Mission planner usually says that the motors are drawing approximately 5A to 7A so I generally assumed the motors weren’t under that much load. I am now questioning those readings given the damage to the board, shown below.
I remember checking the relay board after one of the motors stopped working, but I was relying on the LEDs to confirm the relay was triggering properly. This was the wrong way to check the board, because the LEDs light up when 5V is applied to the header pins, not when the relay actually closes.
I also seem to recall hearing the relay “click” when triggered, but because the wire trace in the board was burnt up, no current could flow through the board, whether the relay was engaged or not. Because the back of the board was hidden and I couldn’t see the burnt up wire trace, I assumed the relays were good and moved on. I’ll check the module later, but the relays probably still work fine.
My Mission Planner current readings are probably wrong.
I don’t think I have the current sensor calibrated or configured properly. Either that, or mission planner does some kind of smoothing of current measurements that doesn’t reveal maximum current flow, only the average over the measurement period. The Mission planner output is total current consumed by the robot, meaning 7A is used for everything. This shouldn’t have caused a problem, in theory. Obviously, there is a disconnect between reality and theory somewhere.
You get what you pay for.
This relay board was $3 plus shipping. The header pins were a nice setup, and the fact that the relays could be triggered with 5V is the main reason I bought them. I had a convenient 5V source to switch them with, so I tried to keep things simple. Unfortunately the board was undersized for the task, as you can even see heat damage to the conductor that isn’t completely split. I should have known there was a problem when I couldn’t fit 12ga wire into the screw terminals on the board and had to use 16ga wire instead. Not good.
Fuses are critical for protecting components and preventing fire.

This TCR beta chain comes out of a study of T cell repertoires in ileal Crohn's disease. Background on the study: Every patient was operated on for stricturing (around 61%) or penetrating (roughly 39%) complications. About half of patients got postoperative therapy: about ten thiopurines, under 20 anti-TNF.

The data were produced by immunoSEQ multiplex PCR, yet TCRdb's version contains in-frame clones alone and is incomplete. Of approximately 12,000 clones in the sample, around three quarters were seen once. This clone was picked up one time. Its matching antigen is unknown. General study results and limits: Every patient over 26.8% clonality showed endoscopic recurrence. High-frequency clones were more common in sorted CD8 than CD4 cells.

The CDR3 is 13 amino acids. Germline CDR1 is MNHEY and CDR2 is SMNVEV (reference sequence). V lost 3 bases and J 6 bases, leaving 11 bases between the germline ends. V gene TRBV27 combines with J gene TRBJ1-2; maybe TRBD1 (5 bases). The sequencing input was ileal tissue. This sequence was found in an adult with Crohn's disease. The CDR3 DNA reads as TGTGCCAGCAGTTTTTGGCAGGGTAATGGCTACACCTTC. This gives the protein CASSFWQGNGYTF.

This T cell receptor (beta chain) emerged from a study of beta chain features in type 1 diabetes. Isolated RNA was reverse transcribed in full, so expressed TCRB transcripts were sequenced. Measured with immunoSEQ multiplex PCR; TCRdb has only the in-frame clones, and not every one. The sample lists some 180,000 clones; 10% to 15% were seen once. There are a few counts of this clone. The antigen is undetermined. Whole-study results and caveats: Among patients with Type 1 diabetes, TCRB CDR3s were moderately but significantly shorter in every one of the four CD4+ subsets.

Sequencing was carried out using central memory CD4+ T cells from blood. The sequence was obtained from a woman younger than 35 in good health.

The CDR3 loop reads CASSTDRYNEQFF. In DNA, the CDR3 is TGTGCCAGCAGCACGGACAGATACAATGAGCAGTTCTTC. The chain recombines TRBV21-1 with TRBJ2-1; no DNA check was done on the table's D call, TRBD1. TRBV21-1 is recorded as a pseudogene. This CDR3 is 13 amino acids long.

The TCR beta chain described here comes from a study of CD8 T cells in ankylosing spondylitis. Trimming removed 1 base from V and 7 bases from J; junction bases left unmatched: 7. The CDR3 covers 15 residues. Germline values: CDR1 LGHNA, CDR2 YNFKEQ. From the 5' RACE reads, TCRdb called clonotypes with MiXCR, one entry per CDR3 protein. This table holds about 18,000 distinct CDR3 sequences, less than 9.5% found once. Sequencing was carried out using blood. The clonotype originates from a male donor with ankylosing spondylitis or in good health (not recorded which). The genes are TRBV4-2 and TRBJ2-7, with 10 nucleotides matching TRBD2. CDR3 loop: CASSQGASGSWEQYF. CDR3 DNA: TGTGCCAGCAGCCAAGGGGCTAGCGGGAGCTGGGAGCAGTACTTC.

I’ve been skeptical of going to the trouble of putting fuses in my robot, partly from a cost perspective but mostly from an “ain’t nobody got time fo dat” mentality. This failure could have been a more critical component. If the relay board hadn’t failed, I could have fried the Sabertooth, or worse, started a fire in the enclosure. While I’ve focused my safety efforts on the spinning blades, this is an equally important area to get right.
Remember Occam’s Razor when troubleshooting.
When one motor spins but the other one doesn’t, which is more likely:
The Sabertooth motor controller is fried, but only halfway fried.
There’s a connectivity problem to the motor that doesn’t turn.
Taking a step back to asses the problem can save a lot of useless troubleshooting, like tearing the Sabertooth out and testing it. Use common sense. Start checking the simplest failure modes first, moving to more complicated failure modes until the root cause is found.
To switch current to the motor controller I am going to add a much larger 50A relay to this system. I’ll then use one of these smaller boards to switch the 50A relay. The coil current consumed by the 50A relay should be much lower than the current consumed by the drive motors on the robot.
Running the wheelchair robot in autonomous mode has been a lot of fun. Seeing it come back to waypoints pretty much dead nuts to the same spot is very satisfying. So I’ve become a little complacent with keeping my hand on the “manual mode” button in mission planner in case the robot veers off toward something it shouldn’t.
And boy did I pay for it today. Remember that sprinkler well in my backyard? Well the robot seemed to remember it too, and I may be buying a new power switch for it this spring. I took my eyes off the robot for just a few seconds and boom, collision.
Normally this wouldn’t be too frustrating except for the fact that now the left motor doesn’t rotate at all. The right motor though still runs perfectly.
So I start to troubleshoot the problem using the following process:
I made sure the motor still works. I connected the motor wires to the battery terminals and it spooled up just fine. No problem.
I checked continuity across the motor wires to the relays and Sabertooth motor controller. Everything is connected. No problem.
I checked the relays to make sure they weren’t broken, they function as desired. No problem.
I checked the fuses on the motors. Not blown. No problem.